Nicole Piché puts this in her own words.
“I really like doing adoration because it’s really cool to be able to go there once a month, and every Friday,” says the pre-teen. “We can talk to Jesus right in front of you and not worry about if he’s listening.”
For Fiat’s service projects, Nicole likes making knotted rosaries out of cord.
“Father Searby was going to bring the pink ones to cancer patients in the hospital,” she says happily. Fiat girls also make decade-bracelet versions for smaller children who clamor for these “cool-looking” ones. Notes Father Searby: “You’d be surprised how many pray it.”
Fiat girls combine charity and service in many ways, like praying at a local cemetery during All Souls week, apple-picking in September and donating the literal fruits of their labor to the Little Sisters of the Poor.
This points to another Fiat priority: maintaining contact with religious orders. Girls can volunteer with them and see how religious women live. The girls have heard a Franciscan Sister of the Eucharist speak on spiritual motherhood.
Father Searby says that, when he hears seventh-grade girls asking how they can learn to hear God’s voice more clearly, the fruits of Fiat are clear. “Girls are actively listening,” he says, “for the voice of God.”Beautiful and True
Fiat members also learn to hear and answer the call to evangelize our culture by seeing what is true and beautiful and bringing it to the world through their feminine genius. Learning in a fun way includes going to art museums, plays and musical productions. On tap right now are a Mozart opera and a classic Broadway musical revival.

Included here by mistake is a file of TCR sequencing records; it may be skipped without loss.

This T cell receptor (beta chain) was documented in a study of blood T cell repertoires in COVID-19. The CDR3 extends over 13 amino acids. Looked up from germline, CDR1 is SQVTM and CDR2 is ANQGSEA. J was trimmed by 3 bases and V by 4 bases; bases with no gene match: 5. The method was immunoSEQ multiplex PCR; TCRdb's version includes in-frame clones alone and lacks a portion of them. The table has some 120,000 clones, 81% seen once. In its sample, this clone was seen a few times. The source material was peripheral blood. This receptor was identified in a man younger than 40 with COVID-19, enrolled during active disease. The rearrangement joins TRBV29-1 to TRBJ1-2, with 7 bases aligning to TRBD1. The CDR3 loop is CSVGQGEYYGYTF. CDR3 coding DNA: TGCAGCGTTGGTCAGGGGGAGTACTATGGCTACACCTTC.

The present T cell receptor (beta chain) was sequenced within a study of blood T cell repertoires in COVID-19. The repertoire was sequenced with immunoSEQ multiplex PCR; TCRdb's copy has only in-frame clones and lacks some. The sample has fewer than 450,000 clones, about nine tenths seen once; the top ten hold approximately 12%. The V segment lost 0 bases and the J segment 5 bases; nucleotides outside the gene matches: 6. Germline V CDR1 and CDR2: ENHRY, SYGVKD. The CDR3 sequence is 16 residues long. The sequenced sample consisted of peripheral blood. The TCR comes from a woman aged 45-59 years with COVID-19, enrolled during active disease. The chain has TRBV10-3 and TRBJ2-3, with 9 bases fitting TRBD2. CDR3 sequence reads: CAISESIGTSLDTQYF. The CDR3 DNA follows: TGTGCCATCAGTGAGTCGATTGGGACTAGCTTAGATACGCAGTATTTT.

And Fiat girls are still discussing a talk they heard from a professional fashion consultant.
“It showed me appropriate things to wear to Mass or church or anywhere,” adds Catherine Devlin, 13.
She says Fiat has helped her become a better young lady in many ways, from understanding God better to looking at vocation decisions as she grows to making wise decisions now. Catherine has already convinced five of her classmates in Holy Spirit School to join Fiat.
Her mother, Maria Devlin, helps direct Fiat. She considers it a blessing to watch all the girls blossom and grow in their spiritual life among their peers.
“The girls need this experience at this age in our society,” says Devlin. “They need to focus on the Eucharist and what God wants them to do and not what society wants them to do.”
Fiat has become a sisterhood, says Father Searby, who adds that he finds its modest size a plus.
“It’s so beautiful to see young women being young women, and not afraid to be,” says the priest. “They’re not afraid to grow in their relationship with God in every area of their lives, and they’re not afraid to tell people about it. You hear them sharing their faith in school, when they go out, seeing and discussing what’s beautiful and true.”
Staff writer Joseph Pronechen
writes from Trumbull, Connecticut.
ON THE WEB web.mac.com/jrsearby